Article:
There are good reasons to blog the novel during #NaNoWriMo, and there are excellent reasons not to. It’s entirely up to you, but you need to consider a few things before you commit to a decision: Copyright, Commitment, and Willingness to Fail.
You won’t “lose copyright” to your work by posting it on your blog, but you will be giving up or sharing potentially profitable rights. This confuses a lot of novice writers, and it depends on what, if anything, you plan to do with your NaNoWriMo novel later. For a simple overview of copyright and the implications of posting online, see Copyright Essentials for Writers. It’s not a definitive guide to copyright, or all of its nuanced implications on the world wide web. Just the basics, as they apply to most of us.
But when it comes to submitting, publishing, and selling your work, you could be giving away valuable rights (not “copyright” per se) just by posting the work publicly, anywhere. Until the work is first published, its contents are a secret that readers will pay more to discover. “First rights” are more valuable, generally, than reprint rights. When you post, you generally agree to share, for free, the digital rights with whoever owns the platform that lets you publish your words to the web. Read the terms of service for your web hosting company. You may be surprised at what you’ve already given away for free.
But this is not (generally) a nefarious move on their part; they require those rights in order to do exactly what you’ve asked them to do – to publish your work on the Internet without the fear of you, or any publisher you may sell your story to, suing them for a copyright violation. In fact, if you try to sell your blogged novel to a traditional publisher and fail to disclose that it is “published” already, they could sue you for a copyright violation. You simply no longer have “first worldwide rights,” in whatever language you posted, to sell them, and attempting to do so would be fraudulent. That doesn’t mean you don’t still have copyright – it just means your book has been “previously published.”
There are also other rights that can be separately sold: reprint rights, syndication rights, movie rights, product rights, rights in translation, TV rights – the list is almost as long as your imagination and a buyer’s willingness to buy. For an unknown author, more typically, a publisher will offer to buy all rights for a one-time fee. Before you get too excited by such an offer, remember that Harry Potter was rejected numerous times before it was bought for a limited run of 500 copies by a very small, also relatively unknown, publisher in the UK. Had J.K. Rowling accepted an offer to buy “all rights,” that publisher might be worth billions, but she would still be living on public assistance.
I would argue that most of us are not going to write the next wildly successful, bestselling novel during NaNoWriMo, and live-blogging the thing can be a lot of fun. But then again, you might use November to begin the draft of an incredible literary work, if you’re willing to put in the effort to edit and polish it later.
Every time I’ve tried live-blogging NaNoWriMo, the novel has fizzled out after a few chapters. Will you leave your readers hanging in suspense? I have several who’ve committed to buy Eradicating Edna, if I ever finish it. I am seriously thinking of continuing last year’s romp, which I’m tentatively titling, The Bonny Anapest, this year:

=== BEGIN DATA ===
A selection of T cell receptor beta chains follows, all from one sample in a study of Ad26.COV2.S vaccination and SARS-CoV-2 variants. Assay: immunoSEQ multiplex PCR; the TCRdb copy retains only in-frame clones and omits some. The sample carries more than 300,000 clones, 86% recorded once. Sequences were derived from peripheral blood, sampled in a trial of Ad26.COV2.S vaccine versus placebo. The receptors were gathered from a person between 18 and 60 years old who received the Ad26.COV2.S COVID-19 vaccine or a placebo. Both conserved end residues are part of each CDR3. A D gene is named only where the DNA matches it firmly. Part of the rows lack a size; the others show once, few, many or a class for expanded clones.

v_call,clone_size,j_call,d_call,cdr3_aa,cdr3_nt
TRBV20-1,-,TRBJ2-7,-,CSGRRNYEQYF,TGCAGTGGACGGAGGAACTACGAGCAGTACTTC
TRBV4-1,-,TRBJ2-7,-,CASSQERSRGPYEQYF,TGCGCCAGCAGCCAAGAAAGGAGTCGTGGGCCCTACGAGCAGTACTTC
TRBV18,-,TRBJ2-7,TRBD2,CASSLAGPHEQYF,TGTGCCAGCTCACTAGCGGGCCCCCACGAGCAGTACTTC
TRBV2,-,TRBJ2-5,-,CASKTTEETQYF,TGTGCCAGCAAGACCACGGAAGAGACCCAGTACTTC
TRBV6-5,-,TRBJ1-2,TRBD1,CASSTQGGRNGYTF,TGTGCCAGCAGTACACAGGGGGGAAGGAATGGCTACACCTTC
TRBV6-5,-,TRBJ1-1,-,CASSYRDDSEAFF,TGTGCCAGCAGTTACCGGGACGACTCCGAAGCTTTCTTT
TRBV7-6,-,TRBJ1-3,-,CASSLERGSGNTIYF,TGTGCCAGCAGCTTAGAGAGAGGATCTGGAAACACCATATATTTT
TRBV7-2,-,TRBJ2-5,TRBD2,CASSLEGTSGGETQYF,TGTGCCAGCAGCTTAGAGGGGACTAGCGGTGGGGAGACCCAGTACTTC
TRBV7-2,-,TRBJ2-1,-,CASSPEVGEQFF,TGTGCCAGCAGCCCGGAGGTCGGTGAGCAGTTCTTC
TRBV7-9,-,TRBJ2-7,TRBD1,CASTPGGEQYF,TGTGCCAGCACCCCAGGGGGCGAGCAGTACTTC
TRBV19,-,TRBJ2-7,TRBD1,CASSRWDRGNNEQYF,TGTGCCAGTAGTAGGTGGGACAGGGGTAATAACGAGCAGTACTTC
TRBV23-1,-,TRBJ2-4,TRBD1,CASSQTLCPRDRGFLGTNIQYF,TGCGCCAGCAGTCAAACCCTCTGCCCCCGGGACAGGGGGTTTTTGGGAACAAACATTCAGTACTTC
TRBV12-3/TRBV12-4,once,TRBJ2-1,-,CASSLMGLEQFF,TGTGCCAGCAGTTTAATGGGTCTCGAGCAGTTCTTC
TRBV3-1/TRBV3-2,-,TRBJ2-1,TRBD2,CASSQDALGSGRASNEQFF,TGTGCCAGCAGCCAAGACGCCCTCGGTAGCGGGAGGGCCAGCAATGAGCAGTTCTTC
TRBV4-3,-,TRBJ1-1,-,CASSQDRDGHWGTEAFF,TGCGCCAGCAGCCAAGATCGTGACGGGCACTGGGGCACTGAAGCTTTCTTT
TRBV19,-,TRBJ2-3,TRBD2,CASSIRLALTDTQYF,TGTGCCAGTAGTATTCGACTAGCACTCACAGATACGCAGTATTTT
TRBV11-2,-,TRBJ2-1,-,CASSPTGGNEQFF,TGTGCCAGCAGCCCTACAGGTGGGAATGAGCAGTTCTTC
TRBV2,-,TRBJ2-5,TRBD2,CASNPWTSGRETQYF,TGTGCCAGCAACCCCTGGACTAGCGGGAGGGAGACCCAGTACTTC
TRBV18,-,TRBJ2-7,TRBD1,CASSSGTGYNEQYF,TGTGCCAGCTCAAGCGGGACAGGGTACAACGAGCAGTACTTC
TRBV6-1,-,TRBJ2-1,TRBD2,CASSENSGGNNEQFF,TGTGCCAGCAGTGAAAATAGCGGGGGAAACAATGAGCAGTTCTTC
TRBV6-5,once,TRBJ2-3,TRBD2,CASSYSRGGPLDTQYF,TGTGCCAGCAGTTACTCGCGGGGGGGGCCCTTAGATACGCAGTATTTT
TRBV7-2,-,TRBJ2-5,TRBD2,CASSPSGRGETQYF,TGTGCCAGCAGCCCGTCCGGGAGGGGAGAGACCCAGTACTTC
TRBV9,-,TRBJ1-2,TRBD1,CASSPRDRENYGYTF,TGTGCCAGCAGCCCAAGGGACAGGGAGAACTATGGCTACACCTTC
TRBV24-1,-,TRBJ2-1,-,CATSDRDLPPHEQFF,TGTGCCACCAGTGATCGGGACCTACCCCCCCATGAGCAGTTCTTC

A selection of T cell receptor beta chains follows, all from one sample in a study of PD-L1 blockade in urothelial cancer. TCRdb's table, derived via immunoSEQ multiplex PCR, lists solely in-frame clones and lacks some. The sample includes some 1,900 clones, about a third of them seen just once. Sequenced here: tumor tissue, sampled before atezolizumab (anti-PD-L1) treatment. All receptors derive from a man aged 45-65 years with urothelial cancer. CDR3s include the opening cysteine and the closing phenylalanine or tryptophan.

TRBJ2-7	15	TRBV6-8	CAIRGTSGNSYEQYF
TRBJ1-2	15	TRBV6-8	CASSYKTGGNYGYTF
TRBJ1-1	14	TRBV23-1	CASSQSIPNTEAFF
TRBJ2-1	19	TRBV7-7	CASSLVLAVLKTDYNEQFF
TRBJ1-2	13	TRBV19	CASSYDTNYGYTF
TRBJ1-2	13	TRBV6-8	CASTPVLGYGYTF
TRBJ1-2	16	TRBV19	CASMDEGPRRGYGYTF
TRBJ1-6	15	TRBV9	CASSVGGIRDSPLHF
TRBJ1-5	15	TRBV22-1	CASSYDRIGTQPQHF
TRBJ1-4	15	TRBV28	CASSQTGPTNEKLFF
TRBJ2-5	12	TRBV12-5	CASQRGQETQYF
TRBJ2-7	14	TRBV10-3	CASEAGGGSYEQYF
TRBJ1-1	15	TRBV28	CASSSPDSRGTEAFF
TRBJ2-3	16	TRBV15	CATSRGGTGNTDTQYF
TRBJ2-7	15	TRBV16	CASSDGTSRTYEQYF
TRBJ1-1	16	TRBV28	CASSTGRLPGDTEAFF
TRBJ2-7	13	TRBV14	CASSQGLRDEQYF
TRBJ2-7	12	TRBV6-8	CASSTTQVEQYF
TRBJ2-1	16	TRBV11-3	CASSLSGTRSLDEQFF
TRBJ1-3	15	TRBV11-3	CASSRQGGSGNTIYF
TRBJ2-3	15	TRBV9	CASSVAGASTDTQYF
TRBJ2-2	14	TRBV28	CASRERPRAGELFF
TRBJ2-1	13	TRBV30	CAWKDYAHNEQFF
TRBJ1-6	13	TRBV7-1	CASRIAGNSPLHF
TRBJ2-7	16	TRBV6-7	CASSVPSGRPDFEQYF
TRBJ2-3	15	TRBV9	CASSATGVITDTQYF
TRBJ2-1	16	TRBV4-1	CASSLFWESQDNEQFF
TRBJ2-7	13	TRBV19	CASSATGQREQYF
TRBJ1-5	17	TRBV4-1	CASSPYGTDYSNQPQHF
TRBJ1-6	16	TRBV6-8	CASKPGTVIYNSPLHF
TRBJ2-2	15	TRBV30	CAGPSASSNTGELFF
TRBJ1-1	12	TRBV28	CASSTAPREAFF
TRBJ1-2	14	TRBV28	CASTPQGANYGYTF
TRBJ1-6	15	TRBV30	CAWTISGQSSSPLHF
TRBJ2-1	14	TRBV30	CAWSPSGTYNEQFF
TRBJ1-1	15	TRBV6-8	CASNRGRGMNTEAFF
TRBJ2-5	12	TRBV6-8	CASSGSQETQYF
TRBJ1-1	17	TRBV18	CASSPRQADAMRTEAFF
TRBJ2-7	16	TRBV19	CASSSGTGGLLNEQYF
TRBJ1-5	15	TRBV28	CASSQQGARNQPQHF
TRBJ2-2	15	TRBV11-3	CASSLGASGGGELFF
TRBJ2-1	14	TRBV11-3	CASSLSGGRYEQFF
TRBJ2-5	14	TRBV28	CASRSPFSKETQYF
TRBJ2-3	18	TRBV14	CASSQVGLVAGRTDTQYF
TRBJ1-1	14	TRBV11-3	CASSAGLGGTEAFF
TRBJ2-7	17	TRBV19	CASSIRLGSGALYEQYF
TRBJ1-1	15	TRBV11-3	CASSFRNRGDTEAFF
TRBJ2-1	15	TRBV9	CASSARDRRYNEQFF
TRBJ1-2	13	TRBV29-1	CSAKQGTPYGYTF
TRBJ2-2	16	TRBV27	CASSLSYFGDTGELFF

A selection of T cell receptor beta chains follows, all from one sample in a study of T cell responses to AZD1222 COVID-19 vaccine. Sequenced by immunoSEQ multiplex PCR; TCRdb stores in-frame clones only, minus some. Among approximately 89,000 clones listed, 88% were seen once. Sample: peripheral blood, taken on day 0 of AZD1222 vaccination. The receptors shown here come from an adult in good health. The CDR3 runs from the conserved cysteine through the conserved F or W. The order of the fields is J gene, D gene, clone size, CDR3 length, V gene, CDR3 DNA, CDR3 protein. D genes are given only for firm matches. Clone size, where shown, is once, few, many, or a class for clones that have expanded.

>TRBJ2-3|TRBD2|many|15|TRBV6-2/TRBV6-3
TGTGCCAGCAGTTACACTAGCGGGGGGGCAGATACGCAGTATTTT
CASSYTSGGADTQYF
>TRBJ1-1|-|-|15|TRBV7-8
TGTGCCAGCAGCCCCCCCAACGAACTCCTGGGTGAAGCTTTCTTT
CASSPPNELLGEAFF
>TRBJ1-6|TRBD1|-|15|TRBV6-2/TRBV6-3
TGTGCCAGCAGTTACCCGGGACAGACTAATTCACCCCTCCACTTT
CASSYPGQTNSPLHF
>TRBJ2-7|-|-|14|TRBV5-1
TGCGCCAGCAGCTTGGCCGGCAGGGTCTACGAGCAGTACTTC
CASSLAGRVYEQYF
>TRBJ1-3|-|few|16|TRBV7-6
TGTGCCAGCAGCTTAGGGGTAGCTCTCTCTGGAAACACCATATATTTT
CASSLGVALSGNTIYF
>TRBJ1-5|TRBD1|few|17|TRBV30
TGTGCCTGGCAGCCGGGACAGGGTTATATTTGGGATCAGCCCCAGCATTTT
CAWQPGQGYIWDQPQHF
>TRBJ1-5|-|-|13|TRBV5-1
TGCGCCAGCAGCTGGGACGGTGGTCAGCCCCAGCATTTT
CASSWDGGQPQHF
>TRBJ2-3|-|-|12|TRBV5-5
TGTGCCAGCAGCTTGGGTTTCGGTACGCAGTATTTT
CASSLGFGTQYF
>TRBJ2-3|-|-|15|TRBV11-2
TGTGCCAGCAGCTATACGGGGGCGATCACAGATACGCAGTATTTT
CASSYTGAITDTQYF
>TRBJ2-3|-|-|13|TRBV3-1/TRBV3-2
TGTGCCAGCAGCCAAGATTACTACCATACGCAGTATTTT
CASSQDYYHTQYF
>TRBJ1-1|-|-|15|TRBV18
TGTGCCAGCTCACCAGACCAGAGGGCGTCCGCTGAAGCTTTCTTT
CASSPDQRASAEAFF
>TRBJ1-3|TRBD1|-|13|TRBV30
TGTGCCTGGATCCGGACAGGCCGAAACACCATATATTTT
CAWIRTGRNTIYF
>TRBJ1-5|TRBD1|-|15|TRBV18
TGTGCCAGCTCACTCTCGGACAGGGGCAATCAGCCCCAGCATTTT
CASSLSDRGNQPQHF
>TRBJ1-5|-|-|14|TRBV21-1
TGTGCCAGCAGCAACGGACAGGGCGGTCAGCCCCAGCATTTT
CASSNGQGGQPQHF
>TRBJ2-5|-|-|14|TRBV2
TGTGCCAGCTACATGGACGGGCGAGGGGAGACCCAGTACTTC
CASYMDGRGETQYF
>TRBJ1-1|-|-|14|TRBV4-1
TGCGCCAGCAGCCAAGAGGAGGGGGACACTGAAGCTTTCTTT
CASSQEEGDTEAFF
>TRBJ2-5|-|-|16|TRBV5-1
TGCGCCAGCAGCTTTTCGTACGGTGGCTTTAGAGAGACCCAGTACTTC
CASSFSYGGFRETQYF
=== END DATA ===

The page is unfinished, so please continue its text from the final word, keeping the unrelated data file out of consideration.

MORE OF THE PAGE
All I can say about this is that you have to give yourself permission to quit without self-flagellation. To quit live-blogging the thing, or to quit writing it, altogether.
Before you start blogging your NaNoWriMo novel, you need to commit to the idea that it just isn’t life or death. If you get to 5,234 words and think, “This just isn’t fun at all, anymore,” and catch yourself snapping at loved ones because you’re torn between deadlines like dinner or 1,667 words, just stop. Breathe. Ask yourself, “What’s the worst thing that can possibly happen if I don’t write 50,000 words this month?” Is anybody going to die? (If you’re writing a murder mystery, your characters may be breathing a sigh of relief! If you’re writing an apocalyptic demon ninjas vs. nuclear zombies kind of novel, millions may live rather than die a horrible, slow, brain eating death!) Could you maybe push yourself – just a little – to write 25,987 words by November 30 instead of just quitting 5,234 words in? ProTip: fumbling sex scenes and long, rambling, dream sequences are great for increasing word count. So are drunken sing-a-longs, random ninjas, epic stream-of-consciousness description of moody settings – and never use a semicolon where a conjunction will do.
Now, can you laugh about this and do it in public?
Many have, and have survived to tell the tale. If you do it in public, you’re probably not half the laughingstock you think you are (you’re not trying hard enough!!); there are others doing it with you, and feeling better for knowing they’re in good company.
It’s similar to killing (or creatively torturing) the inner critic and shoving the perfectionist monster back in the closet: call a truce with yourself and your inner demons for a month. That may be the most important thing you’ll gain from participating in NaNoWriMo, if you can manage it. If you can’t manage it, it will kill you. Maybe not in November, but eventually it will.
You don’t have to win everything. Even a silly little badge that says you wrote a novel in a month. But you can’t win at life if you don’t get in the game, so whether it’s NaNoWriMo or some other thing that tempts and challenges and scares you a little, jump into the fray and try. What’s the absolute worst thing that could happen? If the answer isn’t, “Someone could die,” then what have you got to lose?